You’ve heard a thing or two (or five hundred) about diet trends like paleo, keto, gluten-free, low-carb, carnivore, plant-based…the list could go on an on. Each of these trends promise to be the magic bullet that will change your life and solve all your health problems.
The sheer volume of information is bound to leave you second guessing every food choice you’ve ever made and asking yourself, “Which one actually works?”
Well, here’s the thing – diets don’t work.
Okay, they might work for a time. You might lose some weight or have increased energy or sleep better. But they’re not sustainable. Eventually old habits start to creep back in due to the all-or-nothing nature of diets. And then any progress that you made slips away. You might even find yourself worse off than before you started the diet.
On the other end of the spectrum, diets can lead to disordered eating habits, causing you to be overly controlling of your diet. You might be eating really nutritious food, but this mindset can also wreak havoc on your mental health.
If any of this describes where you’re at, you’re not alone. And even if your diet didn’t work, you are not a failure. Diets, by nature, are designed to fail.
Rather than prescribing another diet, we want to recommend a strategy that will help you fulfill your body’s requirements for optimal health.
Eat By Design is a straight forward framework built on 10 fundamental principles.
1. EAT REAL FOOD FIRST
Fill your plate with food containing minimal ingredients like steak, carrots, or apples. You’ll naturally have less space on your plate (and in your stomach) for processed food.
If it’s green and grows from the ground or runs, swims, flies…it probably qualifies as “real” food.
2. PROTEIN WITH EVERY MEAL
Choose animal products like beef, pork, lamb, fowl, wild game, eggs, fish and other seafood.
While you may have heard that animal proteins are unhealthy, they are actually an extremely nutrient-dense food source. They provide loads of highly bio-available vitamins and minerals, meaning your body can easily absorb and use these essential nutrients.
And don’t worry about getting too much protein. It won’t strain your kidneys, weaken your bones, or make you fat. In fact, every cell in your body needs protein.
3. INCREASE QUALITY FAT
Fat has often been disparaged, largely due to the low-fat fad of the 1990s. What many people don’t know is that this trend grew due to some faulty research. However, quality fats are essential for optimal health.
Quality fats don’t make you fat or cause heart disease. They’re required for just about every function in your body.
Some great sources will come with the healthy animal proteins you consume, as well as butter, olive oil, avocados, and coconut.
4. EAT YOUR VEGGIES
Everyone knows vegetables are good for you. Frozen is a great option if you’re looking to save time or money.
Keep it simple. A big daily salad (with meat and fat) can yield almost all of your micronutrient requirements.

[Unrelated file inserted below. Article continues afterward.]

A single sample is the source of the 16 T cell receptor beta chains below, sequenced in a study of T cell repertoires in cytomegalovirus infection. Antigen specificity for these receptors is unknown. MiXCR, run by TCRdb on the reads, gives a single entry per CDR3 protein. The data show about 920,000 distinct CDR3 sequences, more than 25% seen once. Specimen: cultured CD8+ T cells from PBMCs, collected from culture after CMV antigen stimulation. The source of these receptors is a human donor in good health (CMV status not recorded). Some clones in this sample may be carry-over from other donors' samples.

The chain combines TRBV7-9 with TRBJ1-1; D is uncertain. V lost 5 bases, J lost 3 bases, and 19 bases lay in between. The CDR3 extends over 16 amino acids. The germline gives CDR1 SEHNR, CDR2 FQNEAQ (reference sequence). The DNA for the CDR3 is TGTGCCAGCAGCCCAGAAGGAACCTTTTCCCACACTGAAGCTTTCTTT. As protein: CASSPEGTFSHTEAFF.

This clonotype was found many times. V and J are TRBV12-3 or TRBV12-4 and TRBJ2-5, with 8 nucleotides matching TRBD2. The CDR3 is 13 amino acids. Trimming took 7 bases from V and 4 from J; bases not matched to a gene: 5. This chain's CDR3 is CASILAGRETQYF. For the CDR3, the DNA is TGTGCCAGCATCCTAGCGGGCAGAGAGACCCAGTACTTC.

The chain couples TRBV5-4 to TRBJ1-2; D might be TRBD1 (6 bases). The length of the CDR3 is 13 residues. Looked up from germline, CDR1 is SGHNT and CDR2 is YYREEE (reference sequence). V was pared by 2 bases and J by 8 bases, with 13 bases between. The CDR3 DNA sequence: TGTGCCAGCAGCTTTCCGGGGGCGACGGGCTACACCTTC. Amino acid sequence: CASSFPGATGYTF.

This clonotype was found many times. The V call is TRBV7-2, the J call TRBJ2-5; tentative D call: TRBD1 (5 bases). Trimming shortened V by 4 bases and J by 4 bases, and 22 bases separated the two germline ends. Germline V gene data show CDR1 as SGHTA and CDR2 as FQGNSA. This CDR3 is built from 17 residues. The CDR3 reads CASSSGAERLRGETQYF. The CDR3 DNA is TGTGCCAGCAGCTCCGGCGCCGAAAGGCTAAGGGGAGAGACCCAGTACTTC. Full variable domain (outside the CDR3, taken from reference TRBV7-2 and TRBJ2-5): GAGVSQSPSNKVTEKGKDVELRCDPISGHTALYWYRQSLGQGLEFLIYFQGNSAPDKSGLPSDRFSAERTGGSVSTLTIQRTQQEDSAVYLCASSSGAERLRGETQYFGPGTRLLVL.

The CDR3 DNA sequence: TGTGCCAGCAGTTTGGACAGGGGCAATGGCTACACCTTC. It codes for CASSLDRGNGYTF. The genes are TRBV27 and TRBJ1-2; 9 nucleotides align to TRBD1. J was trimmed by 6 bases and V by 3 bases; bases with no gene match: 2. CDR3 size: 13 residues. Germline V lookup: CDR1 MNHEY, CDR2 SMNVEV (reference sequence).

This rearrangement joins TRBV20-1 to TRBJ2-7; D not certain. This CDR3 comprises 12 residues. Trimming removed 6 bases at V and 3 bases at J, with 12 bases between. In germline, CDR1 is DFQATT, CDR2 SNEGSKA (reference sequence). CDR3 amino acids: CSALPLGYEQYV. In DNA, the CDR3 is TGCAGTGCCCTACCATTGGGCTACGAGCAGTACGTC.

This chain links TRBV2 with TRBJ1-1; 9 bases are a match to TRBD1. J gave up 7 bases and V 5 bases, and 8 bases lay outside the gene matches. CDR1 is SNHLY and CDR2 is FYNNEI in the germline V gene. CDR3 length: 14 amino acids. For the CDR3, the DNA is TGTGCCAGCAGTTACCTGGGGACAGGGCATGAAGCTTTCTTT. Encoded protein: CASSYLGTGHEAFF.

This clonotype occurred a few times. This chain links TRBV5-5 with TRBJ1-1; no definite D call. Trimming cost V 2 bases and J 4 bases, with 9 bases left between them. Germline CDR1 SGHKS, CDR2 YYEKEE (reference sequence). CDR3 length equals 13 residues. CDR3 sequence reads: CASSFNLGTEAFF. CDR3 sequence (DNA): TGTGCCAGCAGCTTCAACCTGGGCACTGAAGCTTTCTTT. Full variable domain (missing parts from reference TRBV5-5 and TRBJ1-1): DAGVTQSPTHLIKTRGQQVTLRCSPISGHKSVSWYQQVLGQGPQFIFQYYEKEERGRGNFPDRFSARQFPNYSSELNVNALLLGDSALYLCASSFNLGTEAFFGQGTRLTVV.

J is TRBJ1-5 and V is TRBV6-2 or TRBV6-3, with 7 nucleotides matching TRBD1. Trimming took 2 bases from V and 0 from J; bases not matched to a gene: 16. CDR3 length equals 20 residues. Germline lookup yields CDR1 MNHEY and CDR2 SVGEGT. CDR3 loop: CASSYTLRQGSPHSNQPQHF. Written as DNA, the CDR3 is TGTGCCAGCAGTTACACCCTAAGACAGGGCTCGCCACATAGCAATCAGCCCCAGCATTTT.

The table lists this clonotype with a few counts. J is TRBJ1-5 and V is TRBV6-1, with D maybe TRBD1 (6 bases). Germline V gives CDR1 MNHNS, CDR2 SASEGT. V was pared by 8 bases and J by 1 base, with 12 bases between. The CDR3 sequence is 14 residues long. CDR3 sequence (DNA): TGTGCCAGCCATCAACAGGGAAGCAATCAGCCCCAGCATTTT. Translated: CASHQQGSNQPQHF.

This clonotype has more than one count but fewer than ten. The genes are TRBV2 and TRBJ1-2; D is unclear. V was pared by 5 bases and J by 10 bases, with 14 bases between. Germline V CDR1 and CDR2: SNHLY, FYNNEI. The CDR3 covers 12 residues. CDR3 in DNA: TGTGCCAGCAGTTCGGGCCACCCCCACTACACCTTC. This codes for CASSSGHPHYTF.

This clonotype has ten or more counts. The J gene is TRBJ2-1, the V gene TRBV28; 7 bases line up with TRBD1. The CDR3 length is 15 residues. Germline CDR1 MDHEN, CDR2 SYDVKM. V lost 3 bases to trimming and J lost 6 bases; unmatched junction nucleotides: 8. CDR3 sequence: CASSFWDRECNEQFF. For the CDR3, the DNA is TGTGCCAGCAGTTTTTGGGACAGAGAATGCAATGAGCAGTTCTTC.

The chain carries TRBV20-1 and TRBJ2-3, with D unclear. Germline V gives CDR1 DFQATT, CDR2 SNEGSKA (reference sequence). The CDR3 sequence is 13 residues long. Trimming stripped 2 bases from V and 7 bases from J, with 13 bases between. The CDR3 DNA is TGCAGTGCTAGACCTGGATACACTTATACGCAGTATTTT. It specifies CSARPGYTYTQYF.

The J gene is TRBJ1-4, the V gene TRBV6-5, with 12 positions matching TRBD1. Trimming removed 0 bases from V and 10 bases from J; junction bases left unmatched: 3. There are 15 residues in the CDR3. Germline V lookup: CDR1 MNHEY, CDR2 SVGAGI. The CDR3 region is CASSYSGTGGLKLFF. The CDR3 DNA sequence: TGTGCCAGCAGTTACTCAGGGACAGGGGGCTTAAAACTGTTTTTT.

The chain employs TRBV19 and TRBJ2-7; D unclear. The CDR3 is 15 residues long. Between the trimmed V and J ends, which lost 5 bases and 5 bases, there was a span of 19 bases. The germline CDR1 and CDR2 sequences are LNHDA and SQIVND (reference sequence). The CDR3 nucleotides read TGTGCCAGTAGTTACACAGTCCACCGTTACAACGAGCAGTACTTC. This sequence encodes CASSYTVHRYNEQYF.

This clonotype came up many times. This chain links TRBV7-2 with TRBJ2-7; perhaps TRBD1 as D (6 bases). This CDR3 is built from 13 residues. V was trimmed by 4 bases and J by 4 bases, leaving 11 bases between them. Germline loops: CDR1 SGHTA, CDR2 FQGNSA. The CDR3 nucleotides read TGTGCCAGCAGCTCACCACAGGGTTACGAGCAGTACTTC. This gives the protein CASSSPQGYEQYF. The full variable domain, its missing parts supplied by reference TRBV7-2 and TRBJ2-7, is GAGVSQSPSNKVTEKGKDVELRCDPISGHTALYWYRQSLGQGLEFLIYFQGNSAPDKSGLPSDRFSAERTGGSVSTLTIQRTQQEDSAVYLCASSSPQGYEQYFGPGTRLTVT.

5. REMOVE GRAINS
Contrary to the advice of the USDA, grains aren’t as healthy as we’ve been led to believe. In fact, they don’t contain any nutrients that you can’t get in a more bio-available form in foods like meat, veggies, or fruits.
Look for grain replacements to use for cooking – almond flour and coconut flour are great options.
6. DECREASE SUGAR
No surprise here. Sugar is essentially sugar. Don’t be fooled into thinking that replacing sugar with “healthy” sugars like agave or maple syrup makes much difference.
While sugar has minimal nutritional value, the body does have the ability to metabolize a certain amount. Don’t lose your mind over a few grams here and there.
Fruit has sugar, but it also comes with fiber and antioxidants. It’s generally good for most.
7. DAIRY IS A GREY AREA
Some people respond well to dairy, while others can’t tolerate it.
If you do well with dairy, choose full fat sources like cream, butter, ghee and Greek yogurt. Try to avoid added sugar if possible.
8. EARN YOUR CARBS
Carbohydrates are not inherently bad, but the Standard American Diet includes more than what’s optimal, and those sources are usually highly refined and processed.
The more you exercise, the more your body will be able to properly use carbohydrates.
Choose whole food starches like root veggies and tubers rather than pasta and bread.
The most common deficiencies are Omega 3’s, Vitamin D, Vitamin K2, Magnesium, and a healthy gut biome. Click here for more information.
10. STOP COUNTING CALORIES
Concentrate first on food quality. Your body is going to utilize 500 calories of nutrient-dense real foods far differently than 500 calories of processed food.
Focus on making small sustainable changes. You don’t have to try all 10 of these suggestions at once. Pick one or two things to start with. Once that feels like a consistent habit, try adding in something else.